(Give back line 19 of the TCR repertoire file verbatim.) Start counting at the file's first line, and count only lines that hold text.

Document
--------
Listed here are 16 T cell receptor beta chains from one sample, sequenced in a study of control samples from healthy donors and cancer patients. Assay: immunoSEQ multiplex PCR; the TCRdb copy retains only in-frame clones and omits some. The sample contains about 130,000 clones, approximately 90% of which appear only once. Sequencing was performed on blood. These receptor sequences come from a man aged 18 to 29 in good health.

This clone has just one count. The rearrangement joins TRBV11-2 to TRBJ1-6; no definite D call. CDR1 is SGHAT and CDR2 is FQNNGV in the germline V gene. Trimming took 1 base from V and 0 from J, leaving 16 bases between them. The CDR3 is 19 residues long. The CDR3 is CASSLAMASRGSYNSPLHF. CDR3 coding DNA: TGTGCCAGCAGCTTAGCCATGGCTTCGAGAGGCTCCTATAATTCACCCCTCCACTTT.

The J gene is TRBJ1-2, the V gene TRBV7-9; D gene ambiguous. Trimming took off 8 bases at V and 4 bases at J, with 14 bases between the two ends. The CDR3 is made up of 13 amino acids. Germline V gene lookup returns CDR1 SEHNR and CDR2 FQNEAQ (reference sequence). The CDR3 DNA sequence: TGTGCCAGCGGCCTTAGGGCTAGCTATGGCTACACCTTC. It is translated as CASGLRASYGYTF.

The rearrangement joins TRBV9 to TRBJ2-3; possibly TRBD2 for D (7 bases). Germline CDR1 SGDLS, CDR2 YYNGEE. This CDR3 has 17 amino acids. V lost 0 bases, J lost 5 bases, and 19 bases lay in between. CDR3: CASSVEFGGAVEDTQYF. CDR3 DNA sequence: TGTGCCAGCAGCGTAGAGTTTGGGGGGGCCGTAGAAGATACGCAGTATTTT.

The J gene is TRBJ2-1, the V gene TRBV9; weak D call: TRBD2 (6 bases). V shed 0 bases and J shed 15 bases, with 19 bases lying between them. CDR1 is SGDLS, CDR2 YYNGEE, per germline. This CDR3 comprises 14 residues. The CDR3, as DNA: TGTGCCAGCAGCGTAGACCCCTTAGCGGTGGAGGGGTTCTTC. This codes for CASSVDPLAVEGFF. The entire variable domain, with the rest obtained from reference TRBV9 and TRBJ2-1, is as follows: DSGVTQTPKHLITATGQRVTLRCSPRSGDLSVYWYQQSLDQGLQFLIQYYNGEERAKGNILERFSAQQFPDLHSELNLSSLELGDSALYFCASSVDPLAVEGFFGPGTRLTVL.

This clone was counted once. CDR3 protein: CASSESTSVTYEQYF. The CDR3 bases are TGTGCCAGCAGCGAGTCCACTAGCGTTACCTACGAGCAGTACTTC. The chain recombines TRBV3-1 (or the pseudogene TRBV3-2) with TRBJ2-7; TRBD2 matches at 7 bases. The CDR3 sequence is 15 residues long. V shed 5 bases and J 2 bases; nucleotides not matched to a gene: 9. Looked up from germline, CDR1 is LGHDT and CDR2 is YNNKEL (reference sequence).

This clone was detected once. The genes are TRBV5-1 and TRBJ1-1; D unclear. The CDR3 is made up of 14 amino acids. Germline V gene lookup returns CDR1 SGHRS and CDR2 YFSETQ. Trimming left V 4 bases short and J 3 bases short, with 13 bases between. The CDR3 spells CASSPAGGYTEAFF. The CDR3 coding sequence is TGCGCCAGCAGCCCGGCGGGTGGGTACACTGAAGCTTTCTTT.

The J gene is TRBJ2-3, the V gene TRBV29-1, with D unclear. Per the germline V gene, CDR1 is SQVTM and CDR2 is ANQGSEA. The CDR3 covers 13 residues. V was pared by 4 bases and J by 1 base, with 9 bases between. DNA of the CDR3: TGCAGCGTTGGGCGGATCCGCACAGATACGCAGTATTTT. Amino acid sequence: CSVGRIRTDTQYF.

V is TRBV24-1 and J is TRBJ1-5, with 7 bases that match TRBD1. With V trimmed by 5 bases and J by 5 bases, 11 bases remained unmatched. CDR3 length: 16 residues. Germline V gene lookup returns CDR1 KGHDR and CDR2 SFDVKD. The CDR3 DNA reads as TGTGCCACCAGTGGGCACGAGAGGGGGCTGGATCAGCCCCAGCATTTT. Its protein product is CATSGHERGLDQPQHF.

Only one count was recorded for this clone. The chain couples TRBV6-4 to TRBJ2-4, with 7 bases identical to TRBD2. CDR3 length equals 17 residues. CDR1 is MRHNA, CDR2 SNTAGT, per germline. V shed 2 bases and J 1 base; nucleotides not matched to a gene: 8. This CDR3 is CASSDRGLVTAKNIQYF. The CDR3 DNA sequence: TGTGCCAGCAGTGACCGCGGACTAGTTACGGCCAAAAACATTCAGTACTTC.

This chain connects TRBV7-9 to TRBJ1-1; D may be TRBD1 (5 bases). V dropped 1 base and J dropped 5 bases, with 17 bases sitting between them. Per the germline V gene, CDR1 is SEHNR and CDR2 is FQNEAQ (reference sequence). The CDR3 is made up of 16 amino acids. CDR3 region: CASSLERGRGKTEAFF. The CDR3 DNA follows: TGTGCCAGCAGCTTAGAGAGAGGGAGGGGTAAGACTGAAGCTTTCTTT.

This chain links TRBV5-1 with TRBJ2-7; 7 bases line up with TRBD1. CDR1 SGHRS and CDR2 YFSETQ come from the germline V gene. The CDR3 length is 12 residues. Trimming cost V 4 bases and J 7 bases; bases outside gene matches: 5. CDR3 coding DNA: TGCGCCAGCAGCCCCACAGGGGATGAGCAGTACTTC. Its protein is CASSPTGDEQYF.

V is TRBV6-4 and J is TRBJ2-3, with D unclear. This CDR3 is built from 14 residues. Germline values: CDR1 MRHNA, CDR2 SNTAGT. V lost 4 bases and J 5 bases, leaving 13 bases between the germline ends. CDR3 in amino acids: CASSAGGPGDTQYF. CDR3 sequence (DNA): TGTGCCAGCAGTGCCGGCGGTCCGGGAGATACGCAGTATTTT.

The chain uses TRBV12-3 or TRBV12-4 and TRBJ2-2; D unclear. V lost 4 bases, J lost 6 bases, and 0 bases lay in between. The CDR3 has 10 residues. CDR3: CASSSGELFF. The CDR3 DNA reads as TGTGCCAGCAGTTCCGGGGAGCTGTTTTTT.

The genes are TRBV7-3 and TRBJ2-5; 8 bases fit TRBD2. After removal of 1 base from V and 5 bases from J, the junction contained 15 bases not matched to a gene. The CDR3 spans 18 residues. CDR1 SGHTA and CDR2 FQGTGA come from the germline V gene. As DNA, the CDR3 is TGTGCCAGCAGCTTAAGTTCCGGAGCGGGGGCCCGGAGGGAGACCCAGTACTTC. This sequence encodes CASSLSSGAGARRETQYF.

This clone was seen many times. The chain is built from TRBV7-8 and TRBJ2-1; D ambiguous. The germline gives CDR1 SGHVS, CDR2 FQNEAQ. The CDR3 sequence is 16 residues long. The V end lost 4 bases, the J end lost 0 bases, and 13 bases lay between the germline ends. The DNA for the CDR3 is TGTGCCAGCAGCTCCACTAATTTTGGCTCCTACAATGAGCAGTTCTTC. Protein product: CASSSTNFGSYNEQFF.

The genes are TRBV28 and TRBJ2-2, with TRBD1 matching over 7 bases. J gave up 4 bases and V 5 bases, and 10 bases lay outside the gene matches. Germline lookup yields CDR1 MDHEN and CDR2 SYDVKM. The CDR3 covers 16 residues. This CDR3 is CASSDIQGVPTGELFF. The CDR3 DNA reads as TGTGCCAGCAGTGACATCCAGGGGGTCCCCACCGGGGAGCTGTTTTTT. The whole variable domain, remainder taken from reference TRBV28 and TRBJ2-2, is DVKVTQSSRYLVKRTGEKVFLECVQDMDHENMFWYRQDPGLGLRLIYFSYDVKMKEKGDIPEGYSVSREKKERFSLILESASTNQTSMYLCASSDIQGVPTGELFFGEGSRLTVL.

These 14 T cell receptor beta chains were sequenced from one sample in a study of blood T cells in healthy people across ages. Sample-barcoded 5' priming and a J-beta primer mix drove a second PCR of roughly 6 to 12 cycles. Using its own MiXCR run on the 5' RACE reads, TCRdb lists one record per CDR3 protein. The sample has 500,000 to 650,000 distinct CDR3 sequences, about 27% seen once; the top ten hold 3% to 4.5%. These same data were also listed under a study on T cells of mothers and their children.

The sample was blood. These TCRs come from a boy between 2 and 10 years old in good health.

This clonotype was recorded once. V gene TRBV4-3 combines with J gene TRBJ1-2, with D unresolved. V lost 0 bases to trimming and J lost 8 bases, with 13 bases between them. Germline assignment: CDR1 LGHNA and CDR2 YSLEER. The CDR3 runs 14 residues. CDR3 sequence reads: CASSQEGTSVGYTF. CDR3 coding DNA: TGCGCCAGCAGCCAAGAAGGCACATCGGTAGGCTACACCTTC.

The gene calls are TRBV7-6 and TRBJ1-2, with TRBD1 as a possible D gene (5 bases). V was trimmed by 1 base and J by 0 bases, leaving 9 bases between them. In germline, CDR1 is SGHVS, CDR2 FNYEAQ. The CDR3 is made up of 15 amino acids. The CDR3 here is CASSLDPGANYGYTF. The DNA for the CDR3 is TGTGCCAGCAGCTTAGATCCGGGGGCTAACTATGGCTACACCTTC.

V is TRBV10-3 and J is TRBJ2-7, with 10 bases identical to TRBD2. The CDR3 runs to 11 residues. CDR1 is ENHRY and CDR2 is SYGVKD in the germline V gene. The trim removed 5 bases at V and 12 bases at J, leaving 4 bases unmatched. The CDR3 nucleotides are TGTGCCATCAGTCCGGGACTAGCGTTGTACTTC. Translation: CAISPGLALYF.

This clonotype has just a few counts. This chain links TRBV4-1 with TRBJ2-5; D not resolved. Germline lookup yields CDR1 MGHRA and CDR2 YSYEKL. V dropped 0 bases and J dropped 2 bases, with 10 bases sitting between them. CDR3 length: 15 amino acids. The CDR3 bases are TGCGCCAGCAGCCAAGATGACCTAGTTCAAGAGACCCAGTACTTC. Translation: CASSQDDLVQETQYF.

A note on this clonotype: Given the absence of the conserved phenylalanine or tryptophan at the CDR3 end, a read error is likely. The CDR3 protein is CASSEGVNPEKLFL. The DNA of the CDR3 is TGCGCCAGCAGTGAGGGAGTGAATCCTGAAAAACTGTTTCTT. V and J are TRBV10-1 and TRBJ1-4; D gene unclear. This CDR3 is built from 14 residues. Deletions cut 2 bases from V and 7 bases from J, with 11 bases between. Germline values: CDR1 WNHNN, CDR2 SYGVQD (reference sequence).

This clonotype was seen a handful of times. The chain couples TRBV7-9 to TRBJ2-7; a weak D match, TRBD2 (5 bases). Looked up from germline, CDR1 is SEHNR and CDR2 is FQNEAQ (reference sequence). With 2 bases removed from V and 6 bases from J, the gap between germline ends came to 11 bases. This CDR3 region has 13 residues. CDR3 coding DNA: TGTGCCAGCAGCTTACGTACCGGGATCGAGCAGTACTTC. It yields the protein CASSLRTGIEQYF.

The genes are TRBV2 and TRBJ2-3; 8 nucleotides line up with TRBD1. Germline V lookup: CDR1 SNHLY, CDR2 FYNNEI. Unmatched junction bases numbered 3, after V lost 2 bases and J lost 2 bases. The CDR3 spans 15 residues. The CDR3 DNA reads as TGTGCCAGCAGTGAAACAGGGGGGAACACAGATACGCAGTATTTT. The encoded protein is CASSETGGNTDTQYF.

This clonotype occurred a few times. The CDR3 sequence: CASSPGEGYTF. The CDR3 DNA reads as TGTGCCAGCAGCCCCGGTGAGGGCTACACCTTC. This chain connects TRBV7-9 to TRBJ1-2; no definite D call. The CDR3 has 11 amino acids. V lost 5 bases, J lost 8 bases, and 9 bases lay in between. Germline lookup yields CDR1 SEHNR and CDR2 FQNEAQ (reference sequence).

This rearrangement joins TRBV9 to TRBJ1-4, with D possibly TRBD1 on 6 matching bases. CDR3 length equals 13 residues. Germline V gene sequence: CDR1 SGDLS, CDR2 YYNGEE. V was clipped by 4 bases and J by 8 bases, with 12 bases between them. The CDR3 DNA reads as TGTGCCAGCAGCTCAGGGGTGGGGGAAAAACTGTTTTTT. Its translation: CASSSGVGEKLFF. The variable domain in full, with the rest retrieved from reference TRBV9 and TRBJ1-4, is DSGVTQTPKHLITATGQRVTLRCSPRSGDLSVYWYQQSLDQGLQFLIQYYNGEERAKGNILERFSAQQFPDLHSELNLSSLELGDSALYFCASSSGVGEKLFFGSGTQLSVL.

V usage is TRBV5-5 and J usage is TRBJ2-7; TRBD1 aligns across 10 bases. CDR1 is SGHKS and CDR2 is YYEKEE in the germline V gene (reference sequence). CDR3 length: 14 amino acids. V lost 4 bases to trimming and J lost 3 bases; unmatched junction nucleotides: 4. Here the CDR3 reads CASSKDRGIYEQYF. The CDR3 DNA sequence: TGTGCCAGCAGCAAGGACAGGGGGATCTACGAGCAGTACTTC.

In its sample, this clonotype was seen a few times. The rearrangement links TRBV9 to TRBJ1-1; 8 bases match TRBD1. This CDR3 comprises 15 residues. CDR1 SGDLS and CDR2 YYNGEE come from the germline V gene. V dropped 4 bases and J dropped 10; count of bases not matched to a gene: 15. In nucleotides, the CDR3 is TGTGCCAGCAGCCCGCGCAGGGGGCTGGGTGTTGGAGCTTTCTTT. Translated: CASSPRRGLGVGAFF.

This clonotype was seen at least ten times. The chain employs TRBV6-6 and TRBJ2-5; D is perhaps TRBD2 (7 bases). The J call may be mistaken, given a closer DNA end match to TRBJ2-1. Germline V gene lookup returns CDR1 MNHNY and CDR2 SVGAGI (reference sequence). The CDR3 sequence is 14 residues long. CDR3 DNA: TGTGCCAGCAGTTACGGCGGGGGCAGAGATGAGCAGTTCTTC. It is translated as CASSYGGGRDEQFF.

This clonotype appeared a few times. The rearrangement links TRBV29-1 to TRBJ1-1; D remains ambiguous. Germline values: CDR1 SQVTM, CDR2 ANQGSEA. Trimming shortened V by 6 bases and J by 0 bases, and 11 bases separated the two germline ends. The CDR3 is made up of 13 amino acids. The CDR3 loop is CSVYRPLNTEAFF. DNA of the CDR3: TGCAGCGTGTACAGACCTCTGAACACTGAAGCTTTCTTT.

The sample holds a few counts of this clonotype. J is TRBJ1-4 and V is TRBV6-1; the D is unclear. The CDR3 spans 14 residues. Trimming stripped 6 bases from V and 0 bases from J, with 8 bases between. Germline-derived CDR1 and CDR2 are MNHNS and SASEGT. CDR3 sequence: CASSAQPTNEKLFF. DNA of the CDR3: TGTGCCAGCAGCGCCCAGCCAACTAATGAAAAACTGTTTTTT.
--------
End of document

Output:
The sample was blood. These TCRs come from a boy between 2 and 10 years old in good health.